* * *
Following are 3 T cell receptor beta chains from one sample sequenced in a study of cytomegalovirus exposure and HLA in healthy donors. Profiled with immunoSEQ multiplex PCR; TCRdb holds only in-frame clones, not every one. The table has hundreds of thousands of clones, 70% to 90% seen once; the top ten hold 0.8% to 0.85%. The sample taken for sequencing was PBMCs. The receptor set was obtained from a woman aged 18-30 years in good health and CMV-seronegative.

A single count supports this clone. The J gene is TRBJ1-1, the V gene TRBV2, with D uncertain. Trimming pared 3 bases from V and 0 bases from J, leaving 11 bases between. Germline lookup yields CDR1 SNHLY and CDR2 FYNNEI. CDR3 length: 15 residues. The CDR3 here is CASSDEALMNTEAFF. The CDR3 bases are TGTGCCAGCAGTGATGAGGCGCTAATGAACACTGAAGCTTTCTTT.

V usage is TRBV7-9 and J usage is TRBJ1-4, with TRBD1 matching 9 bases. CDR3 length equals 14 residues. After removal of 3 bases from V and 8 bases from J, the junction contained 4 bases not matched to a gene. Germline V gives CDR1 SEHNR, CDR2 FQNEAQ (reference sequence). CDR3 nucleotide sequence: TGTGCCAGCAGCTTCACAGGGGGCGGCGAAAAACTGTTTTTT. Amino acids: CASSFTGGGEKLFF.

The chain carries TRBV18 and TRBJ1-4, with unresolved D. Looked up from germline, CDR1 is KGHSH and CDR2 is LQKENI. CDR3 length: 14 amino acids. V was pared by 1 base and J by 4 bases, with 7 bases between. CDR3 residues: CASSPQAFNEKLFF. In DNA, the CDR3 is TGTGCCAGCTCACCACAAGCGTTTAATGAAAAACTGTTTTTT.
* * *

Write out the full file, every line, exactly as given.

Following are 3 T cell receptor beta chains from one sample sequenced in a study of cytomegalovirus exposure and HLA in healthy donors. Profiled with immunoSEQ multiplex PCR; TCRdb holds only in-frame clones, not every one. The table has hundreds of thousands of clones, 70% to 90% seen once; the top ten hold 0.8% to 0.85%. The sample taken for sequencing was PBMCs. The receptor set was obtained from a woman aged 18-30 years in good health and CMV-seronegative.

A single count supports this clone. The J gene is TRBJ1-1, the V gene TRBV2, with D uncertain. Trimming pared 3 bases from V and 0 bases from J, leaving 11 bases between. Germline lookup yields CDR1 SNHLY and CDR2 FYNNEI. CDR3 length: 15 residues. The CDR3 here is CASSDEALMNTEAFF. The CDR3 bases are TGTGCCAGCAGTGATGAGGCGCTAATGAACACTGAAGCTTTCTTT.

V usage is TRBV7-9 and J usage is TRBJ1-4, with TRBD1 matching 9 bases. CDR3 length equals 14 residues. After removal of 3 bases from V and 8 bases from J, the junction contained 4 bases not matched to a gene. Germline V gives CDR1 SEHNR, CDR2 FQNEAQ (reference sequence). CDR3 nucleotide sequence: TGTGCCAGCAGCTTCACAGGGGGCGGCGAAAAACTGTTTTTT. Amino acids: CASSFTGGGEKLFF.

The chain carries TRBV18 and TRBJ1-4, with unresolved D. Looked up from germline, CDR1 is KGHSH and CDR2 is LQKENI. CDR3 length: 14 amino acids. V was pared by 1 base and J by 4 bases, with 7 bases between. CDR3 residues: CASSPQAFNEKLFF. In DNA, the CDR3 is TGTGCCAGCTCACCACAAGCGTTTAATGAAAAACTGTTTTTT.